Do you know how they calculate what your monthly and or annual amount of money one receives? My problem is a huge financial downsize would kill me right now, and it would take some time to try to downsize rationally.

Thanks for the information.

Mike

George_Baltimore's picture
George_Baltimore
Posts: 303
Joined: Jun 2009

I won't even attempt to give you a figure. I think the best thing to do is go to www.ssa.gov. In the search block type in calculate disability benefits and go from there. Alot depends on how much you've made and paid into SS. I would suggest setting up an online account. You can then get a statement of all your earnings since you started working. Then, in the search block, type in calculate disability benefits. You'll have all the info you need to get an estimate of benefits.

When you calculate that figure, keep in mind that it is equivalent to take home pay. Disability benefits are not taxable (can you imagine that???). I doubt that it's state income taxable either. At least in Maryland, one of the highest states taxed in the nation, they don't tax it. I'm pretty sure other states don't tax it either.

fisrpotpe's picture
fisrpotpe
Posts: 1317
Joined: Aug 2010

mike, i payout after 6 months was retro active back to the first day off work. i believe mine was like 18 months worth. took that long 4 1/2 ago with the several rejections and appeals

oh ya, i just got a raise of 33 dollars a month. i am so excited. :/

john

luv4lacrosse's picture
luv4lacrosse
Posts: 1369
Joined: Jul 2010

How do they determine how much money you receive each month?

Tim6003's picture
Tim6003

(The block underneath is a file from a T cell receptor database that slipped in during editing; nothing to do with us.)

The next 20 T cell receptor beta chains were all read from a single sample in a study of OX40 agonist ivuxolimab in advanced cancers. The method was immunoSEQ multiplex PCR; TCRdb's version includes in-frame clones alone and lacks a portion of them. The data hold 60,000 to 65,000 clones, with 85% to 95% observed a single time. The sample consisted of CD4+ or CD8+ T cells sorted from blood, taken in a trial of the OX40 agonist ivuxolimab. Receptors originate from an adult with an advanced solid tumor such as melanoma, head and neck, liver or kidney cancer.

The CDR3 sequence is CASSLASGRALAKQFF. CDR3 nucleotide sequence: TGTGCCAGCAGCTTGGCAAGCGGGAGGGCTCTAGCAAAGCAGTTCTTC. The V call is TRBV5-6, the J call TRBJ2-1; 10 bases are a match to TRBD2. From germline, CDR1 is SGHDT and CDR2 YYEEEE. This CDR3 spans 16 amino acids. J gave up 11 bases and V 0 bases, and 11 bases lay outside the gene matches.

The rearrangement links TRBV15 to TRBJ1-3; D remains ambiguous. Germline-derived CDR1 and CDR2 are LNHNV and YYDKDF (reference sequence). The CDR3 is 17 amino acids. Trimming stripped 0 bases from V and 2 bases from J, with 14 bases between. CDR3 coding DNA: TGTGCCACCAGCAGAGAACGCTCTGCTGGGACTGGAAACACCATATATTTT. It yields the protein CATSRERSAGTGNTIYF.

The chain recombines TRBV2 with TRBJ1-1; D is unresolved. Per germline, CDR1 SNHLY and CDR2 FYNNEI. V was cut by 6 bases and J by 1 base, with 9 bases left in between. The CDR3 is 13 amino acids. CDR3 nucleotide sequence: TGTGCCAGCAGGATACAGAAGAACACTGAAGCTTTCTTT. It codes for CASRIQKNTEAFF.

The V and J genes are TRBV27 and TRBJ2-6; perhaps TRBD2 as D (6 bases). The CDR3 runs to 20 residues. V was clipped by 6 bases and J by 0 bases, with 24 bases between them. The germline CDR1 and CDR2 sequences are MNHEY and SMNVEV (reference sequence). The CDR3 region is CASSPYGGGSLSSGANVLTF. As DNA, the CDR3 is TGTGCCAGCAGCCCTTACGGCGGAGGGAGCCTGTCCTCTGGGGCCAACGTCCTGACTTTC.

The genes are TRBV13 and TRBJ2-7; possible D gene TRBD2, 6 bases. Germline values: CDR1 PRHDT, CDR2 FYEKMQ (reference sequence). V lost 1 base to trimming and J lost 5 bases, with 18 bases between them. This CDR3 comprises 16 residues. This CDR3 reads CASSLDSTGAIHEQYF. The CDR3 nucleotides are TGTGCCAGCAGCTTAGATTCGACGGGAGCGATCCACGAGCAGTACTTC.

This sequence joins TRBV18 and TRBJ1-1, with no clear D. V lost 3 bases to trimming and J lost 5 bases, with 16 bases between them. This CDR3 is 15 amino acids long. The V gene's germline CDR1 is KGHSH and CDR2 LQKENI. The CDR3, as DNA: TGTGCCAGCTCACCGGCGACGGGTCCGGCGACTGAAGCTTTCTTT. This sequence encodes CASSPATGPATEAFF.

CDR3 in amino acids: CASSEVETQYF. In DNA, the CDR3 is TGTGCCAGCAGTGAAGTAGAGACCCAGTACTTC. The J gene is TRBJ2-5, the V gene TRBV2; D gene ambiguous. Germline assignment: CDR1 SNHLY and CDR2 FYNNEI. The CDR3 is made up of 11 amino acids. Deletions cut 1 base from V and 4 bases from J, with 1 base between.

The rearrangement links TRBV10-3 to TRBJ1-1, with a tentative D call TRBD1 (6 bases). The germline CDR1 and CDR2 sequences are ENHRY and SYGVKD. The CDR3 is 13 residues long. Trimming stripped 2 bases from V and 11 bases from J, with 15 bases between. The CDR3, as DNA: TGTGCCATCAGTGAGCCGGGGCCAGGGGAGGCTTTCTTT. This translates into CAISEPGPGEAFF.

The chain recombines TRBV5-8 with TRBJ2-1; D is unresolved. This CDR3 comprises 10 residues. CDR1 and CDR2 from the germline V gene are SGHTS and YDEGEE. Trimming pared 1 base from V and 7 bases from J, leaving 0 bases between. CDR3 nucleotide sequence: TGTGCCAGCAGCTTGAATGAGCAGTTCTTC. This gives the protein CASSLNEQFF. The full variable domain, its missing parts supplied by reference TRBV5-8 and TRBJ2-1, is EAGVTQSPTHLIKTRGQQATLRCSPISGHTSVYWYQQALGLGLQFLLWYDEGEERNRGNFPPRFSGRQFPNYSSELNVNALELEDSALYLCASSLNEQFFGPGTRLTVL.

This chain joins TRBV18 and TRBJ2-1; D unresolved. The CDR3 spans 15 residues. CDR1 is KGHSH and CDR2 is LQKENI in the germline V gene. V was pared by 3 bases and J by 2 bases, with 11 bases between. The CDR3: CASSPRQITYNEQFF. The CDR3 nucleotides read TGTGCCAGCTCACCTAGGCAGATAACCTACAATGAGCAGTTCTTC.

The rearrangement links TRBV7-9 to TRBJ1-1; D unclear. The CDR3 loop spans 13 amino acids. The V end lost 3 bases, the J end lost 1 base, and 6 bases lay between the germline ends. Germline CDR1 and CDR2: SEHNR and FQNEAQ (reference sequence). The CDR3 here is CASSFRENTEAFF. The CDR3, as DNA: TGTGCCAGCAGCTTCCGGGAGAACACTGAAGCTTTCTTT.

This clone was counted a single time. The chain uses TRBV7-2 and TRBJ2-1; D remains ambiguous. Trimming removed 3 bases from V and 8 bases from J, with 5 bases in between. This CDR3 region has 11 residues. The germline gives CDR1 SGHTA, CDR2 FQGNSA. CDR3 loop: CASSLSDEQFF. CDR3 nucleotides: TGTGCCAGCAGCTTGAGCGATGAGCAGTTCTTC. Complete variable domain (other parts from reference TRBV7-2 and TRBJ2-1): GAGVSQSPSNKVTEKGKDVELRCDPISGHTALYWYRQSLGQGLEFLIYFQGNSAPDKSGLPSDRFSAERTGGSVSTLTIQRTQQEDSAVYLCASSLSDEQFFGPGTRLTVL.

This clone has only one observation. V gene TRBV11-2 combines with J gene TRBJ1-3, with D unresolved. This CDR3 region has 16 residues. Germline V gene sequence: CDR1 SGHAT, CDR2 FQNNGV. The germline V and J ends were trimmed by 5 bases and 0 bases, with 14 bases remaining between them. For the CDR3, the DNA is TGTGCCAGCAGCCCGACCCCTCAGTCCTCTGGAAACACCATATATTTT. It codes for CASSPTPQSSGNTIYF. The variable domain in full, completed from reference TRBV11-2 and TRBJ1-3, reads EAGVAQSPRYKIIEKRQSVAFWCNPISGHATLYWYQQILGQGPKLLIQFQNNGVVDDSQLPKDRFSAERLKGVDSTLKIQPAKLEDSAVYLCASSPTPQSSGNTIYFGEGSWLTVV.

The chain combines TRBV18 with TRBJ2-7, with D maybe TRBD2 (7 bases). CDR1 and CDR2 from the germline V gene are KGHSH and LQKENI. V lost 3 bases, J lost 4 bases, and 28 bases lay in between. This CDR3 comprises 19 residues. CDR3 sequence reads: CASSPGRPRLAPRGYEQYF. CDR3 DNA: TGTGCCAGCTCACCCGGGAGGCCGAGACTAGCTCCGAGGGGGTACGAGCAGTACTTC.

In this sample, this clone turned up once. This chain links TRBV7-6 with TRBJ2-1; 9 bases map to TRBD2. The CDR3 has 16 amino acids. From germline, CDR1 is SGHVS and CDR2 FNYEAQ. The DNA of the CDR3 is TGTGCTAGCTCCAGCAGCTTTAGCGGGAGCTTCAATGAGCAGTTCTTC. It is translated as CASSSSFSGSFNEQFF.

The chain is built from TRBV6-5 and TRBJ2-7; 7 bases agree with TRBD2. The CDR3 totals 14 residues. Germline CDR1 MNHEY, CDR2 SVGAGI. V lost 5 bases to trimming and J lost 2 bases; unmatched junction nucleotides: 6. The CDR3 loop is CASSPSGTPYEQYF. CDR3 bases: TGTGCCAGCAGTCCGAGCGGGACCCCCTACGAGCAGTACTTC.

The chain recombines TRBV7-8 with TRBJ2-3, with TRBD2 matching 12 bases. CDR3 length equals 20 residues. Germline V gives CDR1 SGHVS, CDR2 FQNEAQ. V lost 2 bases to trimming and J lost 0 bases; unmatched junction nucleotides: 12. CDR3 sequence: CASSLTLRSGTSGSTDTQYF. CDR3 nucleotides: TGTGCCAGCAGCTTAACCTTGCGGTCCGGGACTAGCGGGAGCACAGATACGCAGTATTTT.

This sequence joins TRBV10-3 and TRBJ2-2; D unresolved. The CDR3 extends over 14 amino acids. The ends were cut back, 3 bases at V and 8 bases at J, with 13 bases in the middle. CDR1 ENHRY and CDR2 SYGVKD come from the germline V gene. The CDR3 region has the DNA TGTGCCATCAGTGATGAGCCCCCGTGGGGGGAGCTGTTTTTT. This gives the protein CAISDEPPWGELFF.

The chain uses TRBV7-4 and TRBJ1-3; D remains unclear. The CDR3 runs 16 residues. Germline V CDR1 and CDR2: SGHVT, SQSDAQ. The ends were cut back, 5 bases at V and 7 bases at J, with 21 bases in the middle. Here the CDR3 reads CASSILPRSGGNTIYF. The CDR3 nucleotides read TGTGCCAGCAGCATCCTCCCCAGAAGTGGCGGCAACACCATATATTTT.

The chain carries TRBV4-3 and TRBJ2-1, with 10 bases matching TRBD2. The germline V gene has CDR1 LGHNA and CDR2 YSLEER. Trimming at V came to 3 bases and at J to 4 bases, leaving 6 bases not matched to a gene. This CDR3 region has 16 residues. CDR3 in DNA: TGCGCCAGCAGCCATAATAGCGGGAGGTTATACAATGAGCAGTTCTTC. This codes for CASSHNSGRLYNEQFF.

Posts: 1490
Joined: Nov 2011

Mike, to get how they do that ...call the office (or go online as George said) and it will be explained.

What I (think) I know is it's based on years you have worked (credits they call it) and amount you made (usually based on your last few years) and amount you have paid into SS ...these all create a formula for "how much" you get each month.

My disability pay right now for me would be $1285.00 (per my letter I mentioned I get, I can't remember how frequent the letters are.

If I die my wife would get an amount of $917 and EACH of my kids under 18 (or 21 if going to school) would EACH get $572.00 a month (what's crazy is I have five kids)...so I joke with my wife all the time that if I am dead she would make pretty good money between what she and the kids would get monthly ...she would not have to touch the Life Insurance money for YEARS!!! :)

Best,

Tim

hwt's picture
hwt
Posts: 1824
Joined: Jun 2012

Tough call. I would consider, benefits, insurance (life, health, disability) consequences of giving up your job. Whether you work in a field that you could reasonably expect to find employment if you chose to return in the future. Personally, getting back to work has been very rewarding for me but then I don't have a stressful job. Is leave of absence an option? In these situations, I try to ask what is the worst that could happen either way? EX. if you quit work in one column and if you continue in the other. With all the other uncertainty going on, I'm not so certain I have the personality to undertake more uncertainty. In fact, I always thought I would jump on SS$ at 62 but that is just around the corner, in January for me, and I'm just not ready to give up a job I actually enjoy going to 4 days a week. Is cutting back hours an option?